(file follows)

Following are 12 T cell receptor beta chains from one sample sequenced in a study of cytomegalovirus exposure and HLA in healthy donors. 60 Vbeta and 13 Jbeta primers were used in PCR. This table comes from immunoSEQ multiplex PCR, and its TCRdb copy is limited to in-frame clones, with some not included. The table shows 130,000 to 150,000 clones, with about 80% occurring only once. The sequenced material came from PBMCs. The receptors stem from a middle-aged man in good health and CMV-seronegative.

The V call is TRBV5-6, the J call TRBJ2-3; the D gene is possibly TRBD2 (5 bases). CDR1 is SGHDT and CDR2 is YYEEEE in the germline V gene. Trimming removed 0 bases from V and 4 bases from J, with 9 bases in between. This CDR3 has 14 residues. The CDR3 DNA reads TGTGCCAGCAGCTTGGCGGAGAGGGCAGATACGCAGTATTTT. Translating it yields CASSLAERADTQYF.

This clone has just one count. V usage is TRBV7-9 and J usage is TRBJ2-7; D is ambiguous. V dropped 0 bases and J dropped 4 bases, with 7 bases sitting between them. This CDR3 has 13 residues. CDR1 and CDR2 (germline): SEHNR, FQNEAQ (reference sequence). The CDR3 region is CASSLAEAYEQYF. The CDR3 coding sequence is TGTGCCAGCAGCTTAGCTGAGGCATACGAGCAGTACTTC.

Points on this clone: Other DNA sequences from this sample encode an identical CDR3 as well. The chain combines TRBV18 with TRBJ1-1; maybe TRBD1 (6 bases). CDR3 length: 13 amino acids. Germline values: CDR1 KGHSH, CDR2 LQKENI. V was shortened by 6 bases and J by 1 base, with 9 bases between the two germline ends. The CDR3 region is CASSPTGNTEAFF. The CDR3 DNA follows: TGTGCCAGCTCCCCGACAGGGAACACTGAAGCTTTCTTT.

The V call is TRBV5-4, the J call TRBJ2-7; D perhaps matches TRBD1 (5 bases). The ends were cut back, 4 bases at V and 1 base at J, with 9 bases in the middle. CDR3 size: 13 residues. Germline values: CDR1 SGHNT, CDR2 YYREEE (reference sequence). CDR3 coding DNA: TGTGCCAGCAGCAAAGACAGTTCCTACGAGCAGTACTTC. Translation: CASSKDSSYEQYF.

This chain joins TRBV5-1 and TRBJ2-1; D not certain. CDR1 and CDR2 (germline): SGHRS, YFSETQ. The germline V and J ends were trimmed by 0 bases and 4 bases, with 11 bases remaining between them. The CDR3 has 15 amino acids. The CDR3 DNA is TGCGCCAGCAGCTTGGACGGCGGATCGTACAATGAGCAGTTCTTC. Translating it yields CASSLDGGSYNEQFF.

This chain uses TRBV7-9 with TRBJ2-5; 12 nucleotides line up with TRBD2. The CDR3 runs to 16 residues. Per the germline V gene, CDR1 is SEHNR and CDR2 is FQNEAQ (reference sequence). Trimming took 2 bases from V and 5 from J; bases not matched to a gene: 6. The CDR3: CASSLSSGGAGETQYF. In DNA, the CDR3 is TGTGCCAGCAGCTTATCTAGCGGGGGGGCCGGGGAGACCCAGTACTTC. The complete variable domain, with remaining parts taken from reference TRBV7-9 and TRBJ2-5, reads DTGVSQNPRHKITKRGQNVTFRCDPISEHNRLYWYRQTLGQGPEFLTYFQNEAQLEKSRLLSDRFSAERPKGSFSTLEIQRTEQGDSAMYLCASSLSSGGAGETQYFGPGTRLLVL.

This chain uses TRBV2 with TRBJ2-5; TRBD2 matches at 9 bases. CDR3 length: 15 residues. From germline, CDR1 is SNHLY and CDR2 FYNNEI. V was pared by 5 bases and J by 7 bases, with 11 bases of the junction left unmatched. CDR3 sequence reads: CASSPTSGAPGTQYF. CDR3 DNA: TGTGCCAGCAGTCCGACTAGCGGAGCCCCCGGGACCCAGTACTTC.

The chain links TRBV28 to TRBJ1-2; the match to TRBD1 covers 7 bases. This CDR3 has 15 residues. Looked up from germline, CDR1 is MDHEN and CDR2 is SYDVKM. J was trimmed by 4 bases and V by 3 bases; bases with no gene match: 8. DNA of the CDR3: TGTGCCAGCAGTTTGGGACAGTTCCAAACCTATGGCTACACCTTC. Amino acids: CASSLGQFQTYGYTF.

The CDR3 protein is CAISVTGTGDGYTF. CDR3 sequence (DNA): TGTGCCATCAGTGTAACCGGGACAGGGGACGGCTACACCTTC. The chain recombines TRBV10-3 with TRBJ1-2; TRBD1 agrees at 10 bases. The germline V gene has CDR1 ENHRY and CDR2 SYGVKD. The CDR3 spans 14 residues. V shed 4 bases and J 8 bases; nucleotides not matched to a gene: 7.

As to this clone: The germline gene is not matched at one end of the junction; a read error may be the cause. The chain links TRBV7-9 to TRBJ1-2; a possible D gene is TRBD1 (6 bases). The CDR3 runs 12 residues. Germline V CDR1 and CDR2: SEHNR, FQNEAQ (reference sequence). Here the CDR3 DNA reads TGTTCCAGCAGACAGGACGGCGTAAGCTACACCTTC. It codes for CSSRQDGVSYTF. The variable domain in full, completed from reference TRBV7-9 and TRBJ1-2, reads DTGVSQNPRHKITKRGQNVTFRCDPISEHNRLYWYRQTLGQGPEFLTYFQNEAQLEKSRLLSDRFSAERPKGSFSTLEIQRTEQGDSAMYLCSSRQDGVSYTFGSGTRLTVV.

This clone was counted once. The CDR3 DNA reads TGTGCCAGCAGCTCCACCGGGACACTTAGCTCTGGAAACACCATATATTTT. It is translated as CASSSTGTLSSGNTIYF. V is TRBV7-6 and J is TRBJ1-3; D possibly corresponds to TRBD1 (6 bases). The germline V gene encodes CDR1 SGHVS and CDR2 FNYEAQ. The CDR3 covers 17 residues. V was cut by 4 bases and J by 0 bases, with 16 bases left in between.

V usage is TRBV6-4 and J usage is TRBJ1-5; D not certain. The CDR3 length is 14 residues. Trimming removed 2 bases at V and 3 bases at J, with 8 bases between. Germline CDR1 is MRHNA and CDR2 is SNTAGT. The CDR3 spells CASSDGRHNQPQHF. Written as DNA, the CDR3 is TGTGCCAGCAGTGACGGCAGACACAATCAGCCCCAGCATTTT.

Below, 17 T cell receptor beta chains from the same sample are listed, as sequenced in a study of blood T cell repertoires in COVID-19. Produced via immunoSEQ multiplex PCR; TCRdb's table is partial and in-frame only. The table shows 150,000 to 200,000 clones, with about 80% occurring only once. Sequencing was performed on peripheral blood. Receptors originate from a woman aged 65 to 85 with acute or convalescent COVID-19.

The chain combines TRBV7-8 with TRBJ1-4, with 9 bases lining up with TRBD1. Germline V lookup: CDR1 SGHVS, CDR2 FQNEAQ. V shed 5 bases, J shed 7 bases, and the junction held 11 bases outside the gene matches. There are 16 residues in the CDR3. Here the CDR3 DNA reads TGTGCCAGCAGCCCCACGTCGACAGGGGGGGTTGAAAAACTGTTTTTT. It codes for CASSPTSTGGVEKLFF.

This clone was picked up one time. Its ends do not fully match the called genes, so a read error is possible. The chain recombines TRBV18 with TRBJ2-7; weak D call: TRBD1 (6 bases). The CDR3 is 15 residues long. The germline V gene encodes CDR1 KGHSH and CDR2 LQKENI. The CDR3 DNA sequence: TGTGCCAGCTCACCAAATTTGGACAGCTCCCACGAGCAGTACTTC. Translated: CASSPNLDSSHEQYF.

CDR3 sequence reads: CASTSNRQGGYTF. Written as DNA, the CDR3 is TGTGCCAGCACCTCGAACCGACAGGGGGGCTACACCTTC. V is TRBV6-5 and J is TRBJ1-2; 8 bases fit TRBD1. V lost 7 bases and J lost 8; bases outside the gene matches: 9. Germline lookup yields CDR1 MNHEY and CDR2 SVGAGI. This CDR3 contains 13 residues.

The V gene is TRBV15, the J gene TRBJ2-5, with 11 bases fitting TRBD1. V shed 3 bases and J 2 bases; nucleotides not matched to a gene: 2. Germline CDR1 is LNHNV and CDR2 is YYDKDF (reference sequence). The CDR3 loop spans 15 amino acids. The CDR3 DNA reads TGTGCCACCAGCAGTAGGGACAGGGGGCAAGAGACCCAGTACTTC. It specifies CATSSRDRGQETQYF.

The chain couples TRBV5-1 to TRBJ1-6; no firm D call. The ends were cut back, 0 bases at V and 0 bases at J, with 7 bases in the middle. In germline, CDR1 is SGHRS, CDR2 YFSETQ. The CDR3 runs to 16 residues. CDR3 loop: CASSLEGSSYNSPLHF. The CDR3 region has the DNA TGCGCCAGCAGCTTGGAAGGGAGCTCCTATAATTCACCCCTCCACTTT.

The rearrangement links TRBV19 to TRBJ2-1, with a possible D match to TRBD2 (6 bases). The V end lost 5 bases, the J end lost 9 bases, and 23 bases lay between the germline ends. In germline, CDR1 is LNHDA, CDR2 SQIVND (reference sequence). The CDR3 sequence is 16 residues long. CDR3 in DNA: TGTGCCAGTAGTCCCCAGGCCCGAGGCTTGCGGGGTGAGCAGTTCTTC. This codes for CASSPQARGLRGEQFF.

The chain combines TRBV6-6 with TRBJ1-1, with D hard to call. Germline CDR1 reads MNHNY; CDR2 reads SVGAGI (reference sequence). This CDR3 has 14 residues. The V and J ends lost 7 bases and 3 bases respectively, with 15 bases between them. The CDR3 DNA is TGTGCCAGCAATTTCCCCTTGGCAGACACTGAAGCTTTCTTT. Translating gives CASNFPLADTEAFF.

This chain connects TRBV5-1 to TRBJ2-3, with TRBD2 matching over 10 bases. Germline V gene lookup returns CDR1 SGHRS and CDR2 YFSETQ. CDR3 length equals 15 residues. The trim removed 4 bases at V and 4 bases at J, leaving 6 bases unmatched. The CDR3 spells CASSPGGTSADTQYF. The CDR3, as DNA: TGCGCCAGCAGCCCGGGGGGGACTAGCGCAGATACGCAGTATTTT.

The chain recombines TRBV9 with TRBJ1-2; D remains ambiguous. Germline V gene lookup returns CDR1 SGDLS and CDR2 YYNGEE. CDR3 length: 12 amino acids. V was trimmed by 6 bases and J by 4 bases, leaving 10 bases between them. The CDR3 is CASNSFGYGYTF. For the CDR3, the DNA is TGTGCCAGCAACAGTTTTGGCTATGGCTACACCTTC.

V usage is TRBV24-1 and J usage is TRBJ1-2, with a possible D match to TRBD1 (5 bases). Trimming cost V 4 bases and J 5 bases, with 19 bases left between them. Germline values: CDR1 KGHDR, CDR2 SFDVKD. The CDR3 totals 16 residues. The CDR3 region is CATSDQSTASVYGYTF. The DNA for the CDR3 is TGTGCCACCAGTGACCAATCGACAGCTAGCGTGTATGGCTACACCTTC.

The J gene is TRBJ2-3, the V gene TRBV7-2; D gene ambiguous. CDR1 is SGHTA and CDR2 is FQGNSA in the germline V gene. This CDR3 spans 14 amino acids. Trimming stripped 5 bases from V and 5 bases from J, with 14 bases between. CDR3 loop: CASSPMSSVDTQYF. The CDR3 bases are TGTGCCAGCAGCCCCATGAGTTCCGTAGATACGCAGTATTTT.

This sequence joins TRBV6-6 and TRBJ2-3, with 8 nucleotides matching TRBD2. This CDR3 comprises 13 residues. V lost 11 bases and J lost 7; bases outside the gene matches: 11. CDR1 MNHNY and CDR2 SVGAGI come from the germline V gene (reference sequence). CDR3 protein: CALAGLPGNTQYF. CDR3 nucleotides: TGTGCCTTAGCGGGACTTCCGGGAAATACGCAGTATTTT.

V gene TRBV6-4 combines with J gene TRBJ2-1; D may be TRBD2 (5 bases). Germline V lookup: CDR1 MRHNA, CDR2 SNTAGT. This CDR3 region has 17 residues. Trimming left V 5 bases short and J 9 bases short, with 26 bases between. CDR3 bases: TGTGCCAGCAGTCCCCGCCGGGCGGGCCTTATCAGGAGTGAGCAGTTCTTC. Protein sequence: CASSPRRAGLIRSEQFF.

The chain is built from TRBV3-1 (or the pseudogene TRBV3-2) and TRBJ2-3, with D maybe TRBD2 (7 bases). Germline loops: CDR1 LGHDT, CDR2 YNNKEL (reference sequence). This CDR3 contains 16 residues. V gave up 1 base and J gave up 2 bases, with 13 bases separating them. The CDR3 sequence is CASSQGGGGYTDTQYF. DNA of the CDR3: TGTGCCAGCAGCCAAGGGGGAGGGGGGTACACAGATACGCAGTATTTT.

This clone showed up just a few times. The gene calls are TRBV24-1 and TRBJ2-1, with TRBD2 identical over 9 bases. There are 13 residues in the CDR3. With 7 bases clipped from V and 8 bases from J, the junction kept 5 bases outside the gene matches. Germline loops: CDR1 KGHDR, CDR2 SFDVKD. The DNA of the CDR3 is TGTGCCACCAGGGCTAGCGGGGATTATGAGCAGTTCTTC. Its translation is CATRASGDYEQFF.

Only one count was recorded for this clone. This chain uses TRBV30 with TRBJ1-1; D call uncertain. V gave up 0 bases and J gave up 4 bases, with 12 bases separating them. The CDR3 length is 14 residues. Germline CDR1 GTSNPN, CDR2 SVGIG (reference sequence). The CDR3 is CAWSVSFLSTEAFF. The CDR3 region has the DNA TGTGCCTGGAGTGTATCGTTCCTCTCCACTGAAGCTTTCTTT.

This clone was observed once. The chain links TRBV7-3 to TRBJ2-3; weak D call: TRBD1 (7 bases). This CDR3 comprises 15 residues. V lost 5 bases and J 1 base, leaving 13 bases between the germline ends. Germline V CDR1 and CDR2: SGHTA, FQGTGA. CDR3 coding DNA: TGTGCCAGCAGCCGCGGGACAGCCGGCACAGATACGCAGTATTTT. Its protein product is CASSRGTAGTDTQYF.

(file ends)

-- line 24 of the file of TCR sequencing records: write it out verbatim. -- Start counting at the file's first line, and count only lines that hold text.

V usage is TRBV24-1 and J usage is TRBJ1-2, with a possible D match to TRBD1 (5 bases). Trimming cost V 4 bases and J 5 bases, with 19 bases left between them. Germline values: CDR1 KGHDR, CDR2 SFDVKD. The CDR3 totals 16 residues. The CDR3 region is CATSDQSTASVYGYTF. The DNA for the CDR3 is TGTGCCACCAGTGACCAATCGACAGCTAGCGTGTATGGCTACACCTTC.